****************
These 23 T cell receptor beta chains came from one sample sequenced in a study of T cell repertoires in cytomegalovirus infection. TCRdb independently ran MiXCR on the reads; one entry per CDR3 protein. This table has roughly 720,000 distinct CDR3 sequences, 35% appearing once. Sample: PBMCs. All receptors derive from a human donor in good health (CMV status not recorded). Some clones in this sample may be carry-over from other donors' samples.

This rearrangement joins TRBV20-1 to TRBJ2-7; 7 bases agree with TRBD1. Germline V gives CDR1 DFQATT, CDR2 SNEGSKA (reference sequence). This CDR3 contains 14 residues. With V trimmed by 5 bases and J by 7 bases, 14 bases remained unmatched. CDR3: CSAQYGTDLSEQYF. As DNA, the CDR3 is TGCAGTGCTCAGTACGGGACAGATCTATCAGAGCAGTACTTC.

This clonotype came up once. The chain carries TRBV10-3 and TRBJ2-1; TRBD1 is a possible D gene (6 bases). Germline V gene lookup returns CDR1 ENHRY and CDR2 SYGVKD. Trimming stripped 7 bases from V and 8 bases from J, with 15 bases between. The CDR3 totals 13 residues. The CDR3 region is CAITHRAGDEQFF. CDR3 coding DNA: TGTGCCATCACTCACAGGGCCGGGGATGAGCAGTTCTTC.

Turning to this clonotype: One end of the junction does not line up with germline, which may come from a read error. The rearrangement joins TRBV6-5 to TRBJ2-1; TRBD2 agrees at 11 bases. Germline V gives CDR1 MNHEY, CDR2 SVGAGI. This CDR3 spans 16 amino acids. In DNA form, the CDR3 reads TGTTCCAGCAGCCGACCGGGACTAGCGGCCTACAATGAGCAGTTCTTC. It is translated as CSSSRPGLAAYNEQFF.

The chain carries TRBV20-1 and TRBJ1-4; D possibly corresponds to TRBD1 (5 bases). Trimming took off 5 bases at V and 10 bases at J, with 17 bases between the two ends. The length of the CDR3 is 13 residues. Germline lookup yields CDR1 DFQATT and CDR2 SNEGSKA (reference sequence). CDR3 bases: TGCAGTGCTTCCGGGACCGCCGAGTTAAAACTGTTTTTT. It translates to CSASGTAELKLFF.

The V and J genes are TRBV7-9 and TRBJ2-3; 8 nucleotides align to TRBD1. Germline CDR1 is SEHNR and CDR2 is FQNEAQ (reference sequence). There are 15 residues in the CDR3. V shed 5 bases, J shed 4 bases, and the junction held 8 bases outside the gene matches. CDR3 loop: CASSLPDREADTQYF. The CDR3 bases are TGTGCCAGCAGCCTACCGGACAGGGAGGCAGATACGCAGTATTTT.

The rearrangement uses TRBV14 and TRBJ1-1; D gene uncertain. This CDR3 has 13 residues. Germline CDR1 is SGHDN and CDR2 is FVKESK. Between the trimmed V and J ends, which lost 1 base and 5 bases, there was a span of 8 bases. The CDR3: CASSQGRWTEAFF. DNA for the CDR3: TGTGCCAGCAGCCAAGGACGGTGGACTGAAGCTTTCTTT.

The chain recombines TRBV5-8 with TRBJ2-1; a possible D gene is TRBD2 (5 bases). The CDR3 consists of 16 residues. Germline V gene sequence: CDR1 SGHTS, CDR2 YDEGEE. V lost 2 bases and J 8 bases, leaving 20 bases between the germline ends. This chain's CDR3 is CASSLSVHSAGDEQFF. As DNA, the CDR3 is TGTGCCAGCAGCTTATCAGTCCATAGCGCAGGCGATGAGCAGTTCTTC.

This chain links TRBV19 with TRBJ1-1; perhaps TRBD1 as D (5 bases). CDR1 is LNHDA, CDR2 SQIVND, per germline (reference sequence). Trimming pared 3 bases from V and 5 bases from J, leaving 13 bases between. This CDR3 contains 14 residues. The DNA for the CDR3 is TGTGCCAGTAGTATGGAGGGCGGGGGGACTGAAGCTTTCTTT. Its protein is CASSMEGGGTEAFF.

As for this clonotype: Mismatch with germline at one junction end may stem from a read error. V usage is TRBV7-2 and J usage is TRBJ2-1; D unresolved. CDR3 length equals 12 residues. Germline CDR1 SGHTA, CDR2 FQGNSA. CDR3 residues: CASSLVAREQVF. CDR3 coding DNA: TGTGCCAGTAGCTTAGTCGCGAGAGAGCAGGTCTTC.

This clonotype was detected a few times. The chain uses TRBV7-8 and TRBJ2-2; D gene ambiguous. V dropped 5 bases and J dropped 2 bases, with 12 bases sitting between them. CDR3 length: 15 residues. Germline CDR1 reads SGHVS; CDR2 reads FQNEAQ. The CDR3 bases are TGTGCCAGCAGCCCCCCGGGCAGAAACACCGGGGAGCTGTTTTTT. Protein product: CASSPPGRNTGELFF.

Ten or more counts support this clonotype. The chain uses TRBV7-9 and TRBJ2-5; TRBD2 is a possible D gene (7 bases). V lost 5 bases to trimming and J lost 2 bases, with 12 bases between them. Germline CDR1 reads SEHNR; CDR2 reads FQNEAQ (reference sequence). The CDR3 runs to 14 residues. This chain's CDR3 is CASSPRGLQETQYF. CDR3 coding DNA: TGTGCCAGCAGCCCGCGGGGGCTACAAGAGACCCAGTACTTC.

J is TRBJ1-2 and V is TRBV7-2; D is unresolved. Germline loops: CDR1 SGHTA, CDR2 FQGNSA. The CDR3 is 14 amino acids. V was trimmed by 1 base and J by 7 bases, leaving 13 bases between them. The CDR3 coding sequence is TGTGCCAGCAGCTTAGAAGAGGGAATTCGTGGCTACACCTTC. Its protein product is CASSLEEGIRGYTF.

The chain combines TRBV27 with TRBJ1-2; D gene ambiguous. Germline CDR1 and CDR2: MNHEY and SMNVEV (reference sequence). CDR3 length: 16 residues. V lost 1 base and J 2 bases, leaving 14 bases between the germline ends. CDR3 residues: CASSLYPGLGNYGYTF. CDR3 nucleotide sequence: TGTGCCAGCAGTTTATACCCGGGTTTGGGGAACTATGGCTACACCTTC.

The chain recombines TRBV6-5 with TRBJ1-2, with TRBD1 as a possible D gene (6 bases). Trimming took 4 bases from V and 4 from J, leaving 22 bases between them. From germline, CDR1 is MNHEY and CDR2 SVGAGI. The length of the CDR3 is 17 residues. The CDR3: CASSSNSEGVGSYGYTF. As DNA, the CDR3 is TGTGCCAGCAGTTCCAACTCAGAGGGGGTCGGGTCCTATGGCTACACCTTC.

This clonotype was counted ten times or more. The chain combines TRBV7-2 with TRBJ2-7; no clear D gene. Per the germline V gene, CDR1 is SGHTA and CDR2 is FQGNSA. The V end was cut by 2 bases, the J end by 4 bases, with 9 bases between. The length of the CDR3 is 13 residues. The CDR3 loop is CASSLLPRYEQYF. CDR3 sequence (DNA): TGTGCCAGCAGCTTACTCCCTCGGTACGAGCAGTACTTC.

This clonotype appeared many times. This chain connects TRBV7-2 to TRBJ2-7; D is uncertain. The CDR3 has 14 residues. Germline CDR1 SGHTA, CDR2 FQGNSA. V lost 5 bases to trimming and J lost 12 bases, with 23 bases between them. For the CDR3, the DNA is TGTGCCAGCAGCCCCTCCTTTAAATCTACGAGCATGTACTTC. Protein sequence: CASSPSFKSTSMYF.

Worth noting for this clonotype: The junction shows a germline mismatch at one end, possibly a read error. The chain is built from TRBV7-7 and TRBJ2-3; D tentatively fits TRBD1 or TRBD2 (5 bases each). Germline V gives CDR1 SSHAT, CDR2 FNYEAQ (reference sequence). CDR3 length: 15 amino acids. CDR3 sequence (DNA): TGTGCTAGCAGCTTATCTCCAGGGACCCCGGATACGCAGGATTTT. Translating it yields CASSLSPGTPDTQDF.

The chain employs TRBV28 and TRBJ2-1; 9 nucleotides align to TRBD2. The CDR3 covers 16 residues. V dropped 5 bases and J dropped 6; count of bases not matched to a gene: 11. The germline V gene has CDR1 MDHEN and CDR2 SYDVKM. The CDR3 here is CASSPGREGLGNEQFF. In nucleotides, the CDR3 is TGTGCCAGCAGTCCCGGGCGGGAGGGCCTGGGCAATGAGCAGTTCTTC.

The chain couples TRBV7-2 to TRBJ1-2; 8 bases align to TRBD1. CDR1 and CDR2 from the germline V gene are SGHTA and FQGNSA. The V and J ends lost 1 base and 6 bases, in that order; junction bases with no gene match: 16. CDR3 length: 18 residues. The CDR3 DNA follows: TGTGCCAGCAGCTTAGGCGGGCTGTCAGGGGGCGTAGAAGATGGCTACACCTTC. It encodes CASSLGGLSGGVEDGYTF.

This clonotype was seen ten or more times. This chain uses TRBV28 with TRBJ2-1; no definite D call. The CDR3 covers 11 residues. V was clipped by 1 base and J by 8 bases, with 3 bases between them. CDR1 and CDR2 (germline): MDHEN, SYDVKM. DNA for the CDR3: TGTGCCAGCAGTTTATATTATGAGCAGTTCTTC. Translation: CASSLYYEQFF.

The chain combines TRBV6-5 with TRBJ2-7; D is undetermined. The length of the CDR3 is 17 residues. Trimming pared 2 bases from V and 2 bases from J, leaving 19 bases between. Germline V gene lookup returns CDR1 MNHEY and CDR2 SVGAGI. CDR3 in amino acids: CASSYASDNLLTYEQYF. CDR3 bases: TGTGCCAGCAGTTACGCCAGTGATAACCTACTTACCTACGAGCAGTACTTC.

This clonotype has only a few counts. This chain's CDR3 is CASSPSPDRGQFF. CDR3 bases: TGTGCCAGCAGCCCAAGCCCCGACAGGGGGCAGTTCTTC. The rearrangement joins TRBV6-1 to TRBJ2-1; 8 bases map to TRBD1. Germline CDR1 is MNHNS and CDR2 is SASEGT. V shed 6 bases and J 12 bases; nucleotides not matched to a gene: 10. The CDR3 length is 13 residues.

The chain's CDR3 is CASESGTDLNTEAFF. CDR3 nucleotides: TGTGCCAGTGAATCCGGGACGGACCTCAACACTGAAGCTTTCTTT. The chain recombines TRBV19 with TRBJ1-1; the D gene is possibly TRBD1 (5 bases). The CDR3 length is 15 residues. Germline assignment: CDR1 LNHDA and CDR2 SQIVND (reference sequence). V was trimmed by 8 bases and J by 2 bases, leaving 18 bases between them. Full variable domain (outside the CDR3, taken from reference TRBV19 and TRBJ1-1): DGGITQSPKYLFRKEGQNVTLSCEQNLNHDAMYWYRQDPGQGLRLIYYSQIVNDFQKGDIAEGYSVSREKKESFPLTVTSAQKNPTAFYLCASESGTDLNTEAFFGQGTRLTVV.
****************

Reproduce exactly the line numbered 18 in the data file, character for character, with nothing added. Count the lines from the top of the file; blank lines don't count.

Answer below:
Worth noting for this clonotype: The junction shows a germline mismatch at one end, possibly a read error. The chain is built from TRBV7-7 and TRBJ2-3; D tentatively fits TRBD1 or TRBD2 (5 bases each). Germline V gives CDR1 SSHAT, CDR2 FNYEAQ (reference sequence). CDR3 length: 15 amino acids. CDR3 sequence (DNA): TGTGCTAGCAGCTTATCTCCAGGGACCCCGGATACGCAGGATTTT. Translating it yields CASSLSPGTPDTQDF.